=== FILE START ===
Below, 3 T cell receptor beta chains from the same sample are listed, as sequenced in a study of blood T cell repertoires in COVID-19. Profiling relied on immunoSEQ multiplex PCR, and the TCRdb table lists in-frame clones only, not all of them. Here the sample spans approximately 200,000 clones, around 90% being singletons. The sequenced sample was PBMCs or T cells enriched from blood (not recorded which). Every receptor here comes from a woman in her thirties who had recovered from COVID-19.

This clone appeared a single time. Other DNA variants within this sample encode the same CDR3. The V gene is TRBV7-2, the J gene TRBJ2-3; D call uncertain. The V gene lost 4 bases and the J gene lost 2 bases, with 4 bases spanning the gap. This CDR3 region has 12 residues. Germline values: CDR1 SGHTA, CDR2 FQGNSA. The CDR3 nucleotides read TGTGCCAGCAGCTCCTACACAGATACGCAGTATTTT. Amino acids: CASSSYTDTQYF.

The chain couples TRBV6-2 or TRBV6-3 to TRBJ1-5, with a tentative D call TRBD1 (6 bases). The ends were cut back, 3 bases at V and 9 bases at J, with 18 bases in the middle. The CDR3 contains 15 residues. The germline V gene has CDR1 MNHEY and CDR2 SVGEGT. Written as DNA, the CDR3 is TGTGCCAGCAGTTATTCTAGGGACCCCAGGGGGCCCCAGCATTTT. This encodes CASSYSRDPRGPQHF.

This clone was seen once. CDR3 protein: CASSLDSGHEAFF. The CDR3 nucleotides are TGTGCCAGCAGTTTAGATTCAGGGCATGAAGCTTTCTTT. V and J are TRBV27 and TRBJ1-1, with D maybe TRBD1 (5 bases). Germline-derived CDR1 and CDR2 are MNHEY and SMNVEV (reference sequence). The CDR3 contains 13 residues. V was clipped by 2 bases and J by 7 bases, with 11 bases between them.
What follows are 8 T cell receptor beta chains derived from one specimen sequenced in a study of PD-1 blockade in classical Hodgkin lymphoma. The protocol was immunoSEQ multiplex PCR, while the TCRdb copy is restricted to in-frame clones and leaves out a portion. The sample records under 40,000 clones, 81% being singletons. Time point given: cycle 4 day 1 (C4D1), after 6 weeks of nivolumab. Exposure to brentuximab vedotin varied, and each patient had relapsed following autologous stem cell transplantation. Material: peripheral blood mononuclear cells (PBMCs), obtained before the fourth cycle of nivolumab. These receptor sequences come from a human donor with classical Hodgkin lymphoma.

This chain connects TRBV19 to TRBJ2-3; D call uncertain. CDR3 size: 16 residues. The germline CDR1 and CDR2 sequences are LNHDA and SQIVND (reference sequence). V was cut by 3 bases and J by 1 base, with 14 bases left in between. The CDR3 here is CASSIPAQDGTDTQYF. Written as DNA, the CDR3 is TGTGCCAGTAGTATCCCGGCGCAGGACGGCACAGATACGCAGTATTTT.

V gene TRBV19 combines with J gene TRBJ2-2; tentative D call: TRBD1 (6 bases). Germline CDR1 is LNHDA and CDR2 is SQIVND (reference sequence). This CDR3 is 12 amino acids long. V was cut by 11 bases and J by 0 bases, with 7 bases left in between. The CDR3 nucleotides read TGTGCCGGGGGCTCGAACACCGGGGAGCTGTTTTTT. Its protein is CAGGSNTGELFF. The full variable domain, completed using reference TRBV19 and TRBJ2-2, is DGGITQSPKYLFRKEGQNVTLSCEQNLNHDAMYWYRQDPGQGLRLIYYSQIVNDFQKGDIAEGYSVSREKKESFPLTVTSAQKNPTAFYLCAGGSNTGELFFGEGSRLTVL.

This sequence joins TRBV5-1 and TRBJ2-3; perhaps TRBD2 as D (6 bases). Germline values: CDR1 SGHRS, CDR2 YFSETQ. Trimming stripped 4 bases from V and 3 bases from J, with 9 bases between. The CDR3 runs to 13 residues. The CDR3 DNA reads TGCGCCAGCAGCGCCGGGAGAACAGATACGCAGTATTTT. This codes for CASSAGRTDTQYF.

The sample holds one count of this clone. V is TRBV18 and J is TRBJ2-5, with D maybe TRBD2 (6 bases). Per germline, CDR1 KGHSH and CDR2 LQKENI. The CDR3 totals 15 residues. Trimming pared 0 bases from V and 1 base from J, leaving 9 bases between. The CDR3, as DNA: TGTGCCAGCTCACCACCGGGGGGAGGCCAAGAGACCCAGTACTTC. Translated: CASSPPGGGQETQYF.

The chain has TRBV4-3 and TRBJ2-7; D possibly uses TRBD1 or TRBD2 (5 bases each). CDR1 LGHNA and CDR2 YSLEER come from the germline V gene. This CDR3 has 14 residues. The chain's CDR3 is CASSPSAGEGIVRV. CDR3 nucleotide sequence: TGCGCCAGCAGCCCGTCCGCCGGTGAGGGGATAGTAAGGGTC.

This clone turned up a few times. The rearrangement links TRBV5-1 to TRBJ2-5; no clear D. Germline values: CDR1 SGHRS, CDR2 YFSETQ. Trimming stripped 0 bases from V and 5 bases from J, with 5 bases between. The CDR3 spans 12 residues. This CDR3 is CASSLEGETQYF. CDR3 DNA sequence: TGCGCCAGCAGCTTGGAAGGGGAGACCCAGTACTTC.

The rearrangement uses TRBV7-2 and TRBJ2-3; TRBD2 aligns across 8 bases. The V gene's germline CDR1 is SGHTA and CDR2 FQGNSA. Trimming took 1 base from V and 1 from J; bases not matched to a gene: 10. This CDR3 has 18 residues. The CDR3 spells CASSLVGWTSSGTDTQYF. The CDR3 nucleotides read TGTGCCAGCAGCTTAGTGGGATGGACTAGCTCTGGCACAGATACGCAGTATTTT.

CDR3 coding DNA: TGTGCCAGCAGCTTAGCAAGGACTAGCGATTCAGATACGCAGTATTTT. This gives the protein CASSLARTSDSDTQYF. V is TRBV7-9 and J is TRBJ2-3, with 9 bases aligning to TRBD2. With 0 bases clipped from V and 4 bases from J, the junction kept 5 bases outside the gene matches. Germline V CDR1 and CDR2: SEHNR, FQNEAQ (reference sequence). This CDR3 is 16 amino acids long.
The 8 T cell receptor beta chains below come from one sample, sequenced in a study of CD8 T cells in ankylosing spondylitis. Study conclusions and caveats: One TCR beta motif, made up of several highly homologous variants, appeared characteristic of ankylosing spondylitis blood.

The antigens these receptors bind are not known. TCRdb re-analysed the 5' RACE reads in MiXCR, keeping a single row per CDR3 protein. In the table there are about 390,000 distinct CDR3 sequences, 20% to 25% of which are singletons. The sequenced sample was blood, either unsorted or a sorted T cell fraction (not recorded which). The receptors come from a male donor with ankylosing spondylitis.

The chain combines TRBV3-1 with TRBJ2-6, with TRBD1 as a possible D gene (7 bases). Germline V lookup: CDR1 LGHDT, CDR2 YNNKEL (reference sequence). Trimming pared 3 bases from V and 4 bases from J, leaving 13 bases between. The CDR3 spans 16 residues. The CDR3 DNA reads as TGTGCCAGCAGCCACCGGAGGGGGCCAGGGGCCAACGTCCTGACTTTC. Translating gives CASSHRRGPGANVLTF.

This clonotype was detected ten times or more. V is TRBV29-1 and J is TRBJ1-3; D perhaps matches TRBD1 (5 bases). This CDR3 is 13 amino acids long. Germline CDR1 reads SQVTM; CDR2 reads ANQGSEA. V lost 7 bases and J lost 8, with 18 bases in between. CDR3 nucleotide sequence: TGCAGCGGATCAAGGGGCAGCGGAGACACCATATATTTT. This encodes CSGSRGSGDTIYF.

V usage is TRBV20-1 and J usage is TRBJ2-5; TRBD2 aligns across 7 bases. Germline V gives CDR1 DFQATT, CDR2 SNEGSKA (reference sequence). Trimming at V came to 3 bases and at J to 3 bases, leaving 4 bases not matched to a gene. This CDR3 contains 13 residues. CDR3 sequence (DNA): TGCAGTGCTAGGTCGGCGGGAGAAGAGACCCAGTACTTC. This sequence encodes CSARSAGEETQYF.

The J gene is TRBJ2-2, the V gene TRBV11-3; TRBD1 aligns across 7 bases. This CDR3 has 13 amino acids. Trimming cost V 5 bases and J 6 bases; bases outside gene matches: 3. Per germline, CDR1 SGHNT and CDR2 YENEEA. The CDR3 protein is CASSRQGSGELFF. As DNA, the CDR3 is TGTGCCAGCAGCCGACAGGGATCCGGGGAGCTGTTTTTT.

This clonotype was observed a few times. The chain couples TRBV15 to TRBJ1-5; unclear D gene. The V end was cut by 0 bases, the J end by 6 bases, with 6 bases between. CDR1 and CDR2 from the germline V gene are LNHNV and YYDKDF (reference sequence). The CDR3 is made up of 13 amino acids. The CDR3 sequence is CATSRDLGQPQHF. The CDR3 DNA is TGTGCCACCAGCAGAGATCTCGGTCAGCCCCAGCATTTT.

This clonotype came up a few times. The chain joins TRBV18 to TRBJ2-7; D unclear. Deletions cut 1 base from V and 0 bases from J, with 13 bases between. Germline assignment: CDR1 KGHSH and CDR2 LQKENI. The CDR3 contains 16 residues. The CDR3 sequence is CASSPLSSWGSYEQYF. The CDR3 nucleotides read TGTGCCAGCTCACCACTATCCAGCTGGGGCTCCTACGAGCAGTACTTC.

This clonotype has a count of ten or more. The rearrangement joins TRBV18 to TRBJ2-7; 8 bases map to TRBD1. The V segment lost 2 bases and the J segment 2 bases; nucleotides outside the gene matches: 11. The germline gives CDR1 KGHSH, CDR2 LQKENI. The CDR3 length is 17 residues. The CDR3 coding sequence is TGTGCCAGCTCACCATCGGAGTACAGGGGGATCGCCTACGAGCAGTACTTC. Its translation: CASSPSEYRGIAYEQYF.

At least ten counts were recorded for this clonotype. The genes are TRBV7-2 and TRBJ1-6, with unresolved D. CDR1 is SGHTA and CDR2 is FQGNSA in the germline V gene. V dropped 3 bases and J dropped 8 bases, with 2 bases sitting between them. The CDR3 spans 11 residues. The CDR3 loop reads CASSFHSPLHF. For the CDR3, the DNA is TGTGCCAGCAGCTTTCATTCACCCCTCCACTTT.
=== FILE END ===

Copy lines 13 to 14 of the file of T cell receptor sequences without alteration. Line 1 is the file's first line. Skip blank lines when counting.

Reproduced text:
CDR3 coding DNA: TGTGCCAGCAGCTTAGCAAGGACTAGCGATTCAGATACGCAGTATTTT. This gives the protein CASSLARTSDSDTQYF. V is TRBV7-9 and J is TRBJ2-3, with 9 bases aligning to TRBD2. With 0 bases clipped from V and 4 bases from J, the junction kept 5 bases outside the gene matches. Germline V CDR1 and CDR2: SEHNR, FQNEAQ (reference sequence). This CDR3 is 16 amino acids long.
The 8 T cell receptor beta chains below come from one sample, sequenced in a study of CD8 T cells in ankylosing spondylitis. Study conclusions and caveats: One TCR beta motif, made up of several highly homologous variants, appeared characteristic of ankylosing spondylitis blood.